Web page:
Backlash amid confirmation hearing for Trump's controversial Israel envoy pick
David Friedman, US President Donald Trump's pick for ambassador to Israel, faced his confirmation hearing before the Senate Foreign Relations Committee on Thursday, just one day after an historic meeting between Prime Minister Benjamin Netanyahu and President Trump at the White House.
Friedman, the son of an orthodox Rabbi and a vocal supporter of settlement construction in the West Bank who represented Trump as his lawyer for 15 years, faced backlash earlier this week from liberal Jewish American organizations which called for the senate to reject his nomination.
In his opening remarks, Friedman spoke about the "unbreakable bond" between Israel and the US and affirmed that he would work to "advance the cause of peace within the region."
While reflecting upon the legacy of his father, Rabbi Morris Friedman, who was the child of poor immigrants, Friedman said he "felt an enormous debt of gratitude to our beloved country."
He also stated that his father "cared deeply for Americans of all religions and political stripes" and that he "marched in the civil right movement" and "handcuffed himself to the Soviet mission to protest the Kremlin's refusal to allow Soviet Jews to immigrate."
Friedman asserted that Israel and the US have a strong and longstanding partnership and said that the two countries are co-dependent upon one another for security and economic progress.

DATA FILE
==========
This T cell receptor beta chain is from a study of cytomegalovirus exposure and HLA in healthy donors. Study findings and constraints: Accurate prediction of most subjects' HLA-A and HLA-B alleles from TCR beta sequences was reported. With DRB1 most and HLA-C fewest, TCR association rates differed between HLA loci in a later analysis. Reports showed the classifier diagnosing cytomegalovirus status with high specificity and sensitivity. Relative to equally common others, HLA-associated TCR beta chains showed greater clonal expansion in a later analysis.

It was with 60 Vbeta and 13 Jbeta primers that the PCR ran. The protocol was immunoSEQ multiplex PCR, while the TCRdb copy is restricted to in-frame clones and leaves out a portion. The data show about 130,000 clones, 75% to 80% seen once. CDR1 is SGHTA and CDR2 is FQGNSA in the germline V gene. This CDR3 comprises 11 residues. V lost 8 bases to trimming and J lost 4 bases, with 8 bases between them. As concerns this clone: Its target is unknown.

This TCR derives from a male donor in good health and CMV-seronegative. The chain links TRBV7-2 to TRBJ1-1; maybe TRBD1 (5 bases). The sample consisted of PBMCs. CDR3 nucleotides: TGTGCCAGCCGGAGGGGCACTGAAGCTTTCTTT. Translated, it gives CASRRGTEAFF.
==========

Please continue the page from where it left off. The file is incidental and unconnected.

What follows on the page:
"Israel provides critical intelligence support to the United States, cooperates extensively with the United States in military initiatives, and acts as an 'incubator' for many cutting edge strategic projects," Friedman said.
Friedman stated that, if confirmed, he would devote his time to strengthening the bond between the US and Israel and he would work to "bring peace and stability to the region."
"Notwithstanding the inevitable disagreements that may arise between our two countries, there should never be any 'daylight' between the Unites States and Israel," Friedman said.
Friedman mentioned his qualifications for the position, explaining that he has been on more than 50 visits to Israel, has a deep understanding of its culture and history as well as a "working command of the Hebrew language."
J Street, an American Jewish organization which promotes the two-state solution, recently led a campaign to block Friedman's appointment, calling upon its supporters to write letters to their local senators in order to sway them from supporting the nomination.
As a part of the campaign, over 600 rabbis and cantors signed an open letter, released on Monday, opposing the nomination.
Friedman has attacked J Street in the past, saying that its members were “worse than kapos.” He also said that the Anti-Defamation League were “a bunch of morons.”
In his remarks, Friedman said that he regretted his use of harsh language during the campaign and said that the "inflammatory rhetoric that accompanied the presidential campaign is entirely over."
"If I am confirmed," Friedman promised, "you should expect that my comments will be respectful and measured."
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